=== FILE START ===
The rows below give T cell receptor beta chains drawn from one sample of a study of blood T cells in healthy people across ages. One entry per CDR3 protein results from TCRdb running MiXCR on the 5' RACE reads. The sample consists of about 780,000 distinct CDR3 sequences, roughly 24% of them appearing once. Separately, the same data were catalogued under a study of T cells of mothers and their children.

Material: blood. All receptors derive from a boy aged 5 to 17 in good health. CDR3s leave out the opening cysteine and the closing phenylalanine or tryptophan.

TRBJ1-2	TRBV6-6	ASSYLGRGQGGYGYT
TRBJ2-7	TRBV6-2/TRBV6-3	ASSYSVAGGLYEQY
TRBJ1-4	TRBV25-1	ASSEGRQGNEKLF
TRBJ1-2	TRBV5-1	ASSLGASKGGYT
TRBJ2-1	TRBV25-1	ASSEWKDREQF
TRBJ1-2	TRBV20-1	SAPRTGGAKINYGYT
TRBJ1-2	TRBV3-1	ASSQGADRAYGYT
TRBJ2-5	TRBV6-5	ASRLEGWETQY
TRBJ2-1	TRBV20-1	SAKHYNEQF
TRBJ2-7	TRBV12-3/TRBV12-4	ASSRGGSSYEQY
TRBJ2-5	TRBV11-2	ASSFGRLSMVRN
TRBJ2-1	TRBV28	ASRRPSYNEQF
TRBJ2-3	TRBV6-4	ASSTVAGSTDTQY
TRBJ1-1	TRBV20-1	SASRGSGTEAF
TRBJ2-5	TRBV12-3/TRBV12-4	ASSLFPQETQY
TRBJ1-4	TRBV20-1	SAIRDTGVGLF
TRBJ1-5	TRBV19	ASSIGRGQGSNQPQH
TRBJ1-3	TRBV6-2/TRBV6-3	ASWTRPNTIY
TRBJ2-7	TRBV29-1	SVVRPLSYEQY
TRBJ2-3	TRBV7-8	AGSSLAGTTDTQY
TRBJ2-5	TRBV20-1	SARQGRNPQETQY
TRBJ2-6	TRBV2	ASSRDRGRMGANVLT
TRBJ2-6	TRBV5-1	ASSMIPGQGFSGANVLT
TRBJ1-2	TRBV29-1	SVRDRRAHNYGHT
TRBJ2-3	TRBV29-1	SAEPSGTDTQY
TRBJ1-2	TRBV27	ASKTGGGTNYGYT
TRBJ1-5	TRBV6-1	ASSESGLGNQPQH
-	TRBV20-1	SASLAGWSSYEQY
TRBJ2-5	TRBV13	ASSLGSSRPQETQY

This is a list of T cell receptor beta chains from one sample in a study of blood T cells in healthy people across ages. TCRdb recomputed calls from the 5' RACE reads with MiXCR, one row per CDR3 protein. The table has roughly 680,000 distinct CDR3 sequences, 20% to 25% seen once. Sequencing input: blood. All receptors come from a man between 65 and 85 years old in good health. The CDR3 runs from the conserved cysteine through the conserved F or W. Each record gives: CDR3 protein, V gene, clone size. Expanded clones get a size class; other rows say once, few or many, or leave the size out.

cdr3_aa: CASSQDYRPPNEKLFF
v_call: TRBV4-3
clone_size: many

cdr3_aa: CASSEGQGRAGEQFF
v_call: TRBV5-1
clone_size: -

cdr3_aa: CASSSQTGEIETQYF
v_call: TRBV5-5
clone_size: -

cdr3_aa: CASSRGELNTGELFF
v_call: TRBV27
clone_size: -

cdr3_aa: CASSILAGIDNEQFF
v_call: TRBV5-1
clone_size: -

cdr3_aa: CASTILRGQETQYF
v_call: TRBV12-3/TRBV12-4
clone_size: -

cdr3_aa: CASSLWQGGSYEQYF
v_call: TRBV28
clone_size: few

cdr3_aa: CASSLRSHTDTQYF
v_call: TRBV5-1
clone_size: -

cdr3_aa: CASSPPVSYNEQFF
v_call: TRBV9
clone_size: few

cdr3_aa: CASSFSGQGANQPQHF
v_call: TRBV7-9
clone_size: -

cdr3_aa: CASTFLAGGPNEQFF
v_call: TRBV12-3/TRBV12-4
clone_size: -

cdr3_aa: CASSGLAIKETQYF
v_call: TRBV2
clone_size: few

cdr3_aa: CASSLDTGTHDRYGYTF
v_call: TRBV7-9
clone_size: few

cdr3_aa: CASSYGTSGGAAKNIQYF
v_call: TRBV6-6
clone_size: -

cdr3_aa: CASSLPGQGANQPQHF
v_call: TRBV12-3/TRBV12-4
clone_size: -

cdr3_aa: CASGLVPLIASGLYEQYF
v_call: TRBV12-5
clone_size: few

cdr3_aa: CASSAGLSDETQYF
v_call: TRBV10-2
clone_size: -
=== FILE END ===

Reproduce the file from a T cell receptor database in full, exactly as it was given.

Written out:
The rows below give T cell receptor beta chains drawn from one sample of a study of blood T cells in healthy people across ages. One entry per CDR3 protein results from TCRdb running MiXCR on the 5' RACE reads. The sample consists of about 780,000 distinct CDR3 sequences, roughly 24% of them appearing once. Separately, the same data were catalogued under a study of T cells of mothers and their children.

Material: blood. All receptors derive from a boy aged 5 to 17 in good health. CDR3s leave out the opening cysteine and the closing phenylalanine or tryptophan.

TRBJ1-2	TRBV6-6	ASSYLGRGQGGYGYT
TRBJ2-7	TRBV6-2/TRBV6-3	ASSYSVAGGLYEQY
TRBJ1-4	TRBV25-1	ASSEGRQGNEKLF
TRBJ1-2	TRBV5-1	ASSLGASKGGYT
TRBJ2-1	TRBV25-1	ASSEWKDREQF
TRBJ1-2	TRBV20-1	SAPRTGGAKINYGYT
TRBJ1-2	TRBV3-1	ASSQGADRAYGYT
TRBJ2-5	TRBV6-5	ASRLEGWETQY
TRBJ2-1	TRBV20-1	SAKHYNEQF
TRBJ2-7	TRBV12-3/TRBV12-4	ASSRGGSSYEQY
TRBJ2-5	TRBV11-2	ASSFGRLSMVRN
TRBJ2-1	TRBV28	ASRRPSYNEQF
TRBJ2-3	TRBV6-4	ASSTVAGSTDTQY
TRBJ1-1	TRBV20-1	SASRGSGTEAF
TRBJ2-5	TRBV12-3/TRBV12-4	ASSLFPQETQY
TRBJ1-4	TRBV20-1	SAIRDTGVGLF
TRBJ1-5	TRBV19	ASSIGRGQGSNQPQH
TRBJ1-3	TRBV6-2/TRBV6-3	ASWTRPNTIY
TRBJ2-7	TRBV29-1	SVVRPLSYEQY
TRBJ2-3	TRBV7-8	AGSSLAGTTDTQY
TRBJ2-5	TRBV20-1	SARQGRNPQETQY
TRBJ2-6	TRBV2	ASSRDRGRMGANVLT
TRBJ2-6	TRBV5-1	ASSMIPGQGFSGANVLT
TRBJ1-2	TRBV29-1	SVRDRRAHNYGHT
TRBJ2-3	TRBV29-1	SAEPSGTDTQY
TRBJ1-2	TRBV27	ASKTGGGTNYGYT
TRBJ1-5	TRBV6-1	ASSESGLGNQPQH
-	TRBV20-1	SASLAGWSSYEQY
TRBJ2-5	TRBV13	ASSLGSSRPQETQY

This is a list of T cell receptor beta chains from one sample in a study of blood T cells in healthy people across ages. TCRdb recomputed calls from the 5' RACE reads with MiXCR, one row per CDR3 protein. The table has roughly 680,000 distinct CDR3 sequences, 20% to 25% seen once. Sequencing input: blood. All receptors come from a man between 65 and 85 years old in good health. The CDR3 runs from the conserved cysteine through the conserved F or W. Each record gives: CDR3 protein, V gene, clone size. Expanded clones get a size class; other rows say once, few or many, or leave the size out.

cdr3_aa: CASSQDYRPPNEKLFF
v_call: TRBV4-3
clone_size: many

cdr3_aa: CASSEGQGRAGEQFF
v_call: TRBV5-1
clone_size: -

cdr3_aa: CASSSQTGEIETQYF
v_call: TRBV5-5
clone_size: -

cdr3_aa: CASSRGELNTGELFF
v_call: TRBV27
clone_size: -

cdr3_aa: CASSILAGIDNEQFF
v_call: TRBV5-1
clone_size: -

cdr3_aa: CASTILRGQETQYF
v_call: TRBV12-3/TRBV12-4
clone_size: -

cdr3_aa: CASSLWQGGSYEQYF
v_call: TRBV28
clone_size: few

cdr3_aa: CASSLRSHTDTQYF
v_call: TRBV5-1
clone_size: -

cdr3_aa: CASSPPVSYNEQFF
v_call: TRBV9
clone_size: few

cdr3_aa: CASSFSGQGANQPQHF
v_call: TRBV7-9
clone_size: -

cdr3_aa: CASTFLAGGPNEQFF
v_call: TRBV12-3/TRBV12-4
clone_size: -

cdr3_aa: CASSGLAIKETQYF
v_call: TRBV2
clone_size: few

cdr3_aa: CASSLDTGTHDRYGYTF
v_call: TRBV7-9
clone_size: few

cdr3_aa: CASSYGTSGGAAKNIQYF
v_call: TRBV6-6
clone_size: -

cdr3_aa: CASSLPGQGANQPQHF
v_call: TRBV12-3/TRBV12-4
clone_size: -

cdr3_aa: CASGLVPLIASGLYEQYF
v_call: TRBV12-5
clone_size: few

cdr3_aa: CASSAGLSDETQYF
v_call: TRBV10-2
clone_size: -